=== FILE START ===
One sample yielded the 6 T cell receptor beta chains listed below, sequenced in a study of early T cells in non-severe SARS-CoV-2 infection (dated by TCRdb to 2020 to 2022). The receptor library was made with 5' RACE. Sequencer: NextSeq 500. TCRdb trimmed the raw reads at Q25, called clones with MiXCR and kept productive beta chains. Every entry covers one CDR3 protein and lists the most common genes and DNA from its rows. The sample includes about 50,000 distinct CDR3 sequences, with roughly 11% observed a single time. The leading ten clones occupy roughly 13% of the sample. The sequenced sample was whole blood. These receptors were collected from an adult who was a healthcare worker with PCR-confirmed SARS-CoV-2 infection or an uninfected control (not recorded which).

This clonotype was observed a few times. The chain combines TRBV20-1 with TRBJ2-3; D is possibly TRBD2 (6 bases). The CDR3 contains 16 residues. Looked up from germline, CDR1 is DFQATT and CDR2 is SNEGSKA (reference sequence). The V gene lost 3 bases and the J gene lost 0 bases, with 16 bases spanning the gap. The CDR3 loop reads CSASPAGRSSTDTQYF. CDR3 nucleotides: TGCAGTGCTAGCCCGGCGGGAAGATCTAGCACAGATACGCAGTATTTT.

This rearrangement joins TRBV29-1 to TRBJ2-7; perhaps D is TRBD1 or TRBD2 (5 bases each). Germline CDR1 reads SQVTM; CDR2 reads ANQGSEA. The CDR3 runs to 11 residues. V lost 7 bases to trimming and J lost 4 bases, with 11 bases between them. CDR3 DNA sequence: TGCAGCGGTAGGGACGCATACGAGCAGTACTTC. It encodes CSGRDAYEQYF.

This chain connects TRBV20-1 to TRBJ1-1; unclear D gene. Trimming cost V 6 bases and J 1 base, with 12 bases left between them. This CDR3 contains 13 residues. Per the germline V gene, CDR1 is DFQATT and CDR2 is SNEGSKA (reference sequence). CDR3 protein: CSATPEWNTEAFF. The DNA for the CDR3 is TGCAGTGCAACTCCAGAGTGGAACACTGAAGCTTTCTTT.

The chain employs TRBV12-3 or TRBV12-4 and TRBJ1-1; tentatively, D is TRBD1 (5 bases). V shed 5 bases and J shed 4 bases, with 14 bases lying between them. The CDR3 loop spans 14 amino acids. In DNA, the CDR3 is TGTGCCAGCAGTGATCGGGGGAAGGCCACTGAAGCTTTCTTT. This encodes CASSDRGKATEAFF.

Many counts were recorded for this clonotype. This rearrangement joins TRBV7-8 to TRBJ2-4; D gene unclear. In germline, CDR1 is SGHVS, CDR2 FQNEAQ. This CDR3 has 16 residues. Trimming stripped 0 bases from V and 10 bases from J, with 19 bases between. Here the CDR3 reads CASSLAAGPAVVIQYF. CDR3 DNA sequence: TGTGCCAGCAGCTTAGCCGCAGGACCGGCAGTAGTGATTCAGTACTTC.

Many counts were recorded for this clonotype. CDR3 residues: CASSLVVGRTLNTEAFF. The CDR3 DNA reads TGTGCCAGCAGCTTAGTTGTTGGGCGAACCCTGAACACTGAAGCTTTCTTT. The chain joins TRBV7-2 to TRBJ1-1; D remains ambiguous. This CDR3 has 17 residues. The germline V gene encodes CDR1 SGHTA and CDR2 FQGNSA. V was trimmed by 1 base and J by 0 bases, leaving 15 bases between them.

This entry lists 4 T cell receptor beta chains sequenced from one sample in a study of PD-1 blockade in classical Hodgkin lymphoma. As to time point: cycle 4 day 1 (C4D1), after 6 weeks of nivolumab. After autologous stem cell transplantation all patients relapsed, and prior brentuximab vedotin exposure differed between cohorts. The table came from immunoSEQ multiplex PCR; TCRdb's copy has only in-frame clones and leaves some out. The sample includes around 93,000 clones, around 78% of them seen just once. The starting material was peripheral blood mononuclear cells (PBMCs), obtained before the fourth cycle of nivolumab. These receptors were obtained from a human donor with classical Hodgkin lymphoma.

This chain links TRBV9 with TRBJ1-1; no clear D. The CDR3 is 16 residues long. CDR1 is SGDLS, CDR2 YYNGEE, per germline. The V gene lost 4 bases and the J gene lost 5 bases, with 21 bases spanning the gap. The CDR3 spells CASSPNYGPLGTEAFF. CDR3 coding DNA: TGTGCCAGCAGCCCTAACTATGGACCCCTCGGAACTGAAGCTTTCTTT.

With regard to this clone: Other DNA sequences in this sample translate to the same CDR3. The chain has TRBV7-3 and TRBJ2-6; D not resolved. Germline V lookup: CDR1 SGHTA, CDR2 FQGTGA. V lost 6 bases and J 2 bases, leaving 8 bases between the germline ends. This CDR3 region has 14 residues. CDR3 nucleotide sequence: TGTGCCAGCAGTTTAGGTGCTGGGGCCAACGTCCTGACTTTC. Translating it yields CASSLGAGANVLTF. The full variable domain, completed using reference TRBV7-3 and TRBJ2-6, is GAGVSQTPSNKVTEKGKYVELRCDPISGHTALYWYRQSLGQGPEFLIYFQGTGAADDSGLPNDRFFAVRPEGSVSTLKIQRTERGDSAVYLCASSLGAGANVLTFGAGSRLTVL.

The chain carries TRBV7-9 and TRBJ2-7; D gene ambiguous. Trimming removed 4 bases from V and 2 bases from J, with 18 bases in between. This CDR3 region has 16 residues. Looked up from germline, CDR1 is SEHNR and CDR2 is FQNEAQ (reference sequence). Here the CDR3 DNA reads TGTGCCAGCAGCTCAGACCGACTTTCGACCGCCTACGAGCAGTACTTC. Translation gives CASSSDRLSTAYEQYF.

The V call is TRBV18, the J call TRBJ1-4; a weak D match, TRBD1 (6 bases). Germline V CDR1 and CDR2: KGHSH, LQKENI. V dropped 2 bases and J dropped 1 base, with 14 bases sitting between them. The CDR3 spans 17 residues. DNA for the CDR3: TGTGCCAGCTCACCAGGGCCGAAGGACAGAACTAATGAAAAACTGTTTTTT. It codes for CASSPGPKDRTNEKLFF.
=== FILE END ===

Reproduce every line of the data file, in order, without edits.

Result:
One sample yielded the 6 T cell receptor beta chains listed below, sequenced in a study of early T cells in non-severe SARS-CoV-2 infection (dated by TCRdb to 2020 to 2022). The receptor library was made with 5' RACE. Sequencer: NextSeq 500. TCRdb trimmed the raw reads at Q25, called clones with MiXCR and kept productive beta chains. Every entry covers one CDR3 protein and lists the most common genes and DNA from its rows. The sample includes about 50,000 distinct CDR3 sequences, with roughly 11% observed a single time. The leading ten clones occupy roughly 13% of the sample. The sequenced sample was whole blood. These receptors were collected from an adult who was a healthcare worker with PCR-confirmed SARS-CoV-2 infection or an uninfected control (not recorded which).

This clonotype was observed a few times. The chain combines TRBV20-1 with TRBJ2-3; D is possibly TRBD2 (6 bases). The CDR3 contains 16 residues. Looked up from germline, CDR1 is DFQATT and CDR2 is SNEGSKA (reference sequence). The V gene lost 3 bases and the J gene lost 0 bases, with 16 bases spanning the gap. The CDR3 loop reads CSASPAGRSSTDTQYF. CDR3 nucleotides: TGCAGTGCTAGCCCGGCGGGAAGATCTAGCACAGATACGCAGTATTTT.

This rearrangement joins TRBV29-1 to TRBJ2-7; perhaps D is TRBD1 or TRBD2 (5 bases each). Germline CDR1 reads SQVTM; CDR2 reads ANQGSEA. The CDR3 runs to 11 residues. V lost 7 bases to trimming and J lost 4 bases, with 11 bases between them. CDR3 DNA sequence: TGCAGCGGTAGGGACGCATACGAGCAGTACTTC. It encodes CSGRDAYEQYF.

This chain connects TRBV20-1 to TRBJ1-1; unclear D gene. Trimming cost V 6 bases and J 1 base, with 12 bases left between them. This CDR3 contains 13 residues. Per the germline V gene, CDR1 is DFQATT and CDR2 is SNEGSKA (reference sequence). CDR3 protein: CSATPEWNTEAFF. The DNA for the CDR3 is TGCAGTGCAACTCCAGAGTGGAACACTGAAGCTTTCTTT.

The chain employs TRBV12-3 or TRBV12-4 and TRBJ1-1; tentatively, D is TRBD1 (5 bases). V shed 5 bases and J shed 4 bases, with 14 bases lying between them. The CDR3 loop spans 14 amino acids. In DNA, the CDR3 is TGTGCCAGCAGTGATCGGGGGAAGGCCACTGAAGCTTTCTTT. This encodes CASSDRGKATEAFF.

Many counts were recorded for this clonotype. This rearrangement joins TRBV7-8 to TRBJ2-4; D gene unclear. In germline, CDR1 is SGHVS, CDR2 FQNEAQ. This CDR3 has 16 residues. Trimming stripped 0 bases from V and 10 bases from J, with 19 bases between. Here the CDR3 reads CASSLAAGPAVVIQYF. CDR3 DNA sequence: TGTGCCAGCAGCTTAGCCGCAGGACCGGCAGTAGTGATTCAGTACTTC.

Many counts were recorded for this clonotype. CDR3 residues: CASSLVVGRTLNTEAFF. The CDR3 DNA reads TGTGCCAGCAGCTTAGTTGTTGGGCGAACCCTGAACACTGAAGCTTTCTTT. The chain joins TRBV7-2 to TRBJ1-1; D remains ambiguous. This CDR3 has 17 residues. The germline V gene encodes CDR1 SGHTA and CDR2 FQGNSA. V was trimmed by 1 base and J by 0 bases, leaving 15 bases between them.

This entry lists 4 T cell receptor beta chains sequenced from one sample in a study of PD-1 blockade in classical Hodgkin lymphoma. As to time point: cycle 4 day 1 (C4D1), after 6 weeks of nivolumab. After autologous stem cell transplantation all patients relapsed, and prior brentuximab vedotin exposure differed between cohorts. The table came from immunoSEQ multiplex PCR; TCRdb's copy has only in-frame clones and leaves some out. The sample includes around 93,000 clones, around 78% of them seen just once. The starting material was peripheral blood mononuclear cells (PBMCs), obtained before the fourth cycle of nivolumab. These receptors were obtained from a human donor with classical Hodgkin lymphoma.

This chain links TRBV9 with TRBJ1-1; no clear D. The CDR3 is 16 residues long. CDR1 is SGDLS, CDR2 YYNGEE, per germline. The V gene lost 4 bases and the J gene lost 5 bases, with 21 bases spanning the gap. The CDR3 spells CASSPNYGPLGTEAFF. CDR3 coding DNA: TGTGCCAGCAGCCCTAACTATGGACCCCTCGGAACTGAAGCTTTCTTT.

With regard to this clone: Other DNA sequences in this sample translate to the same CDR3. The chain has TRBV7-3 and TRBJ2-6; D not resolved. Germline V lookup: CDR1 SGHTA, CDR2 FQGTGA. V lost 6 bases and J 2 bases, leaving 8 bases between the germline ends. This CDR3 region has 14 residues. CDR3 nucleotide sequence: TGTGCCAGCAGTTTAGGTGCTGGGGCCAACGTCCTGACTTTC. Translating it yields CASSLGAGANVLTF. The full variable domain, completed using reference TRBV7-3 and TRBJ2-6, is GAGVSQTPSNKVTEKGKYVELRCDPISGHTALYWYRQSLGQGPEFLIYFQGTGAADDSGLPNDRFFAVRPEGSVSTLKIQRTERGDSAVYLCASSLGAGANVLTFGAGSRLTVL.

The chain carries TRBV7-9 and TRBJ2-7; D gene ambiguous. Trimming removed 4 bases from V and 2 bases from J, with 18 bases in between. This CDR3 region has 16 residues. Looked up from germline, CDR1 is SEHNR and CDR2 is FQNEAQ (reference sequence). Here the CDR3 DNA reads TGTGCCAGCAGCTCAGACCGACTTTCGACCGCCTACGAGCAGTACTTC. Translation gives CASSSDRLSTAYEQYF.

The V call is TRBV18, the J call TRBJ1-4; a weak D match, TRBD1 (6 bases). Germline V CDR1 and CDR2: KGHSH, LQKENI. V dropped 2 bases and J dropped 1 base, with 14 bases sitting between them. The CDR3 spans 17 residues. DNA for the CDR3: TGTGCCAGCTCACCAGGGCCGAAGGACAGAACTAATGAAAAACTGTTTTTT. It codes for CASSPGPKDRTNEKLFF.